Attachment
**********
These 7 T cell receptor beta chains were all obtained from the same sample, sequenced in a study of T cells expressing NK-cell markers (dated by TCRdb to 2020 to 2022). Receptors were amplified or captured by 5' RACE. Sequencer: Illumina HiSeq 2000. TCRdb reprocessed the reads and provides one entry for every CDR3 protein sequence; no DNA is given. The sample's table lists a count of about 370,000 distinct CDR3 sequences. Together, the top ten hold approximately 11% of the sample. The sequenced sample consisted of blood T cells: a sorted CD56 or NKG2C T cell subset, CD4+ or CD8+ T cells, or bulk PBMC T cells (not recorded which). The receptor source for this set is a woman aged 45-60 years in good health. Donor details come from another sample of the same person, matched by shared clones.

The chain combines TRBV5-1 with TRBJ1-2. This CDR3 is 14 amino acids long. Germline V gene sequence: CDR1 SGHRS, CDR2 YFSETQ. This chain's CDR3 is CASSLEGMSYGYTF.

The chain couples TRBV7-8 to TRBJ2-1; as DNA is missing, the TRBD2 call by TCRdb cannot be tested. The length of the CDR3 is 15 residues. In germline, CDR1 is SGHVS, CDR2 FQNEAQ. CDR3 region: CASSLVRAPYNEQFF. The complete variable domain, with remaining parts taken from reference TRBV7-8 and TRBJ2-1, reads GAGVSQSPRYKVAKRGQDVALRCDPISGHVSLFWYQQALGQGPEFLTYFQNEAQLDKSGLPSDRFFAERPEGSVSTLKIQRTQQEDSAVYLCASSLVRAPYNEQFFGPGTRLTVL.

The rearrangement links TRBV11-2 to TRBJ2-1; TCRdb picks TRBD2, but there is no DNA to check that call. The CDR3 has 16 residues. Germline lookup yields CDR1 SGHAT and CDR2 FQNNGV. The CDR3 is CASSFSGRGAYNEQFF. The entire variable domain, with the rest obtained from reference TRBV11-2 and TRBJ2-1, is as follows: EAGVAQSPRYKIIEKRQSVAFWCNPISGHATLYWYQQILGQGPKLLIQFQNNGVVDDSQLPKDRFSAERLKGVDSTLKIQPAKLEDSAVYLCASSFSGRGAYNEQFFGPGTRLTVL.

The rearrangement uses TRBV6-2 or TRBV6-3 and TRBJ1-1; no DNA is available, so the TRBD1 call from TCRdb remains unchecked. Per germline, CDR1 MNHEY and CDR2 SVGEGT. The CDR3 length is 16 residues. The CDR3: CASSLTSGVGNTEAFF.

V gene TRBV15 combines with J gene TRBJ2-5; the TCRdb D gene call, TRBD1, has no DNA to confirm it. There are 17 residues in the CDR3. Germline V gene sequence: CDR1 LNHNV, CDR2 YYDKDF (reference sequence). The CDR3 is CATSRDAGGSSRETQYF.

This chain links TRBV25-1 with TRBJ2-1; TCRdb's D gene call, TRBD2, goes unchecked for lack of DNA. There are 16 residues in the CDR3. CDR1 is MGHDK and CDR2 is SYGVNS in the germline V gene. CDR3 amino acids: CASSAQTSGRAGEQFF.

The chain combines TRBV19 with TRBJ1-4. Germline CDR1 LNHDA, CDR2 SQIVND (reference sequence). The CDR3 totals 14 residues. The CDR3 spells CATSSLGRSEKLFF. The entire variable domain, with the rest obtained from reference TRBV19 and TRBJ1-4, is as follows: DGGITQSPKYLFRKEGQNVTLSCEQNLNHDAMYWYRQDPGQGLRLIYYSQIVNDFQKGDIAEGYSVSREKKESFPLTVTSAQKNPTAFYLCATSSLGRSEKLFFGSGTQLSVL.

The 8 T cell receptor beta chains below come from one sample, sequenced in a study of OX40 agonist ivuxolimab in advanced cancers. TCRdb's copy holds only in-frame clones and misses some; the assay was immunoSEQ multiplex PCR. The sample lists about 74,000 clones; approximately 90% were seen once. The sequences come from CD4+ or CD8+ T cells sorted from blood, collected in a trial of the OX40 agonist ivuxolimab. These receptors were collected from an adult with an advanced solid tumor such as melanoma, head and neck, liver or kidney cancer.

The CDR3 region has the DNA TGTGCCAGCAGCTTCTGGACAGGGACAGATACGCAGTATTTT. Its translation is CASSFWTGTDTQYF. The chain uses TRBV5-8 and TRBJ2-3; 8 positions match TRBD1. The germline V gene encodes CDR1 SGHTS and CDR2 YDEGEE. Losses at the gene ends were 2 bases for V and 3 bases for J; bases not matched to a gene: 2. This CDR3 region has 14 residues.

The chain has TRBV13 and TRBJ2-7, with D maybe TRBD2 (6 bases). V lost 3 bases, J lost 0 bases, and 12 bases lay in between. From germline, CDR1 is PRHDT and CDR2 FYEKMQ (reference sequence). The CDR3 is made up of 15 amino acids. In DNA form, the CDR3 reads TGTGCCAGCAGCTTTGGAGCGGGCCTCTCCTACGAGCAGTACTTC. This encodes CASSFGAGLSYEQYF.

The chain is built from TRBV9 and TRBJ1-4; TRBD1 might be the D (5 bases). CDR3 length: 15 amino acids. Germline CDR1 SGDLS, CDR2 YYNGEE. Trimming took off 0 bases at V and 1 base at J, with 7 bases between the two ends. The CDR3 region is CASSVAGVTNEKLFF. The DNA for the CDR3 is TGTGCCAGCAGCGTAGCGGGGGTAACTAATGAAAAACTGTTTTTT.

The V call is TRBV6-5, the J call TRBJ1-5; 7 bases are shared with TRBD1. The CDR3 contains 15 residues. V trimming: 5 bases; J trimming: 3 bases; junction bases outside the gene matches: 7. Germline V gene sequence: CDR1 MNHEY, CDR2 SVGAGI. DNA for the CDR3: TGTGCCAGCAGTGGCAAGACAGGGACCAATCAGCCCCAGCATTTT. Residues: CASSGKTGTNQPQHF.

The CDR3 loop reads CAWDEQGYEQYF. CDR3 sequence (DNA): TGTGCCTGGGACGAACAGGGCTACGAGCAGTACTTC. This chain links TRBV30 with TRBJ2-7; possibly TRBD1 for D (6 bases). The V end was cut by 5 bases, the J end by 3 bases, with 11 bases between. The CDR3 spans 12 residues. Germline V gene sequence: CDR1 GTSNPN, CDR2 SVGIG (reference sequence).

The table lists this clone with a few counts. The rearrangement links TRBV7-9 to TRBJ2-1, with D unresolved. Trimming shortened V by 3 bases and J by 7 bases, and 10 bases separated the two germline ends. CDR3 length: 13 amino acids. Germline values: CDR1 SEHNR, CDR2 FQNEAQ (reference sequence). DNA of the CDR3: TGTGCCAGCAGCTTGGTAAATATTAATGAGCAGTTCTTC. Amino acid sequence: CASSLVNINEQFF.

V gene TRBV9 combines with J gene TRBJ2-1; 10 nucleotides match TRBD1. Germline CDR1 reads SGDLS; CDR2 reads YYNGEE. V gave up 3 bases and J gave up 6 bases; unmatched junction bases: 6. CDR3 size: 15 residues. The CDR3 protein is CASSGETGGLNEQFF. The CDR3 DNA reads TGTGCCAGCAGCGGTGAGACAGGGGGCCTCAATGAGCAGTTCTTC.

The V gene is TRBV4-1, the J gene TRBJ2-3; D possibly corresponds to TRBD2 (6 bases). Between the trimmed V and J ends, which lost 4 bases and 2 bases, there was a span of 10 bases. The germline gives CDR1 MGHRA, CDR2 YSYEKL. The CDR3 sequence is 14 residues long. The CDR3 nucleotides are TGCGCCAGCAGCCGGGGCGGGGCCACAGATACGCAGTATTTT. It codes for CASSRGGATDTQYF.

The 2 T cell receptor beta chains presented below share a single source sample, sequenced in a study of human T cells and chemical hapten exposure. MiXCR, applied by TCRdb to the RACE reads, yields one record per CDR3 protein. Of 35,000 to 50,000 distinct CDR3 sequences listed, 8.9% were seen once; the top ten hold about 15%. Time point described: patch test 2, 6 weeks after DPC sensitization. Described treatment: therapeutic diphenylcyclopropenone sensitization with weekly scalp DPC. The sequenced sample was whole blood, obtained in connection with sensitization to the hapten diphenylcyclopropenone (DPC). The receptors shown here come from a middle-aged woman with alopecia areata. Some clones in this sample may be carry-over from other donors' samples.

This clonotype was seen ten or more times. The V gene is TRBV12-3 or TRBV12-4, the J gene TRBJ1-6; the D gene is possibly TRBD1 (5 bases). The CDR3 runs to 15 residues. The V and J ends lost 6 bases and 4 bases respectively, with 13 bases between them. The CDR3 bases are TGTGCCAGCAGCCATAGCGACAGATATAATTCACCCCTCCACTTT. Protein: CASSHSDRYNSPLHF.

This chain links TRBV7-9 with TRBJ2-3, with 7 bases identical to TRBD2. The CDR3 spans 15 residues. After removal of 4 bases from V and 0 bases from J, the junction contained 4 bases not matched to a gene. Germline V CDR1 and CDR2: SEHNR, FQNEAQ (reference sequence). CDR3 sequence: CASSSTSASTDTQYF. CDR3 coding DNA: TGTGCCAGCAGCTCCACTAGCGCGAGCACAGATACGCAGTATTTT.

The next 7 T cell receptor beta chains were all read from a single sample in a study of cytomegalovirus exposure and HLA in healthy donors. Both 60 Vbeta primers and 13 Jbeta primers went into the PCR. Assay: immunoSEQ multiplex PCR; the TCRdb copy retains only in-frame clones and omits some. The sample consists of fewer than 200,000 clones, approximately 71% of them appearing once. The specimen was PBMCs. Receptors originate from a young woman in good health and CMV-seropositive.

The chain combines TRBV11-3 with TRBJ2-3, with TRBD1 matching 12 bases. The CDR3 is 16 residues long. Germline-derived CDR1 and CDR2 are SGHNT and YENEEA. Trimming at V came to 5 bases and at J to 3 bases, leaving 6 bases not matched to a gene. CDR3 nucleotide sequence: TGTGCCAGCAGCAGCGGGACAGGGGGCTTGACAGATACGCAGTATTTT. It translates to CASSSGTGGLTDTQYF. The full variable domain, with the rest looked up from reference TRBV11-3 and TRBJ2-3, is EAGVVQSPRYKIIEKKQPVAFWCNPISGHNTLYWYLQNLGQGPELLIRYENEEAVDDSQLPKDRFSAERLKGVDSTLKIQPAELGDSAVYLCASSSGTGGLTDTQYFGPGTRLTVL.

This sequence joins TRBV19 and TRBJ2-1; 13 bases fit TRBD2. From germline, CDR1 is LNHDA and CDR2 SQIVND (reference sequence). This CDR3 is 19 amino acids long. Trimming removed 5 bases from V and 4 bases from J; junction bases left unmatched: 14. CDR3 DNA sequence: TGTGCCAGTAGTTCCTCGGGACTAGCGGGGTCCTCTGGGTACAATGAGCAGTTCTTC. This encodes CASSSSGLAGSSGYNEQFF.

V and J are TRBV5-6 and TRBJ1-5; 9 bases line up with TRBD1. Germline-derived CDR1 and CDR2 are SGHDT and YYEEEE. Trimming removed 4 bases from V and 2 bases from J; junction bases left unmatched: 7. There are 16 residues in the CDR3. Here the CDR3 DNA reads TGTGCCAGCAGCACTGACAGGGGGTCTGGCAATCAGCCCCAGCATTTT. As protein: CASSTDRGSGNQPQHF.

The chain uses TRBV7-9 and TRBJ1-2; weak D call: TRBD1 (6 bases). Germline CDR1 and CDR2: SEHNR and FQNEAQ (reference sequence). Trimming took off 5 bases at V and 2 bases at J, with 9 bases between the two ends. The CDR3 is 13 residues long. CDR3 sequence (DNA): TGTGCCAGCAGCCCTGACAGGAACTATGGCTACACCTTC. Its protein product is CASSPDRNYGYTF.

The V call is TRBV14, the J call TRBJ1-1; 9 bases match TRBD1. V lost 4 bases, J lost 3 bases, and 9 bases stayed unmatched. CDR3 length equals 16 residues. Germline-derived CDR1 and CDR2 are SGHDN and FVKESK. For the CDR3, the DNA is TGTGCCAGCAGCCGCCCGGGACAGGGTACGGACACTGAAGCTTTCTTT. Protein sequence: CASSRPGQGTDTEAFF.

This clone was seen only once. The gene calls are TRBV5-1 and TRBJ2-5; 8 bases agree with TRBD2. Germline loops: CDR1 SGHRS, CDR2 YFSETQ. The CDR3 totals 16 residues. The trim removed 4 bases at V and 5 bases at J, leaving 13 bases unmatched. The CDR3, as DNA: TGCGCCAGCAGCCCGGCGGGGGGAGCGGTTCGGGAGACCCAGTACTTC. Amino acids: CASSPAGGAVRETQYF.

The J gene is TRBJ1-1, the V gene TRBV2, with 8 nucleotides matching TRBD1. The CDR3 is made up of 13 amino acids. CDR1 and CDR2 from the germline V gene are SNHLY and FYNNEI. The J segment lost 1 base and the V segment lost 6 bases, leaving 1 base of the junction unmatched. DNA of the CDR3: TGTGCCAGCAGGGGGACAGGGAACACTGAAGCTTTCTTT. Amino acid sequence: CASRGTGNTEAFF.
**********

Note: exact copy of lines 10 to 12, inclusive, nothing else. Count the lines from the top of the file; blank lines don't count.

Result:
The CDR3 region has the DNA TGTGCCAGCAGCTTCTGGACAGGGACAGATACGCAGTATTTT. Its translation is CASSFWTGTDTQYF. The chain uses TRBV5-8 and TRBJ2-3; 8 positions match TRBD1. The germline V gene encodes CDR1 SGHTS and CDR2 YDEGEE. Losses at the gene ends were 2 bases for V and 3 bases for J; bases not matched to a gene: 2. This CDR3 region has 14 residues.

The chain has TRBV13 and TRBJ2-7, with D maybe TRBD2 (6 bases). V lost 3 bases, J lost 0 bases, and 12 bases lay in between. From germline, CDR1 is PRHDT and CDR2 FYEKMQ (reference sequence). The CDR3 is made up of 15 amino acids. In DNA form, the CDR3 reads TGTGCCAGCAGCTTTGGAGCGGGCCTCTCCTACGAGCAGTACTTC. This encodes CASSFGAGLSYEQYF.

The chain is built from TRBV9 and TRBJ1-4; TRBD1 might be the D (5 bases). CDR3 length: 15 amino acids. Germline CDR1 SGDLS, CDR2 YYNGEE. Trimming took off 0 bases at V and 1 base at J, with 7 bases between the two ends. The CDR3 region is CASSVAGVTNEKLFF. The DNA for the CDR3 is TGTGCCAGCAGCGTAGCGGGGGTAACTAATGAAAAACTGTTTTTT.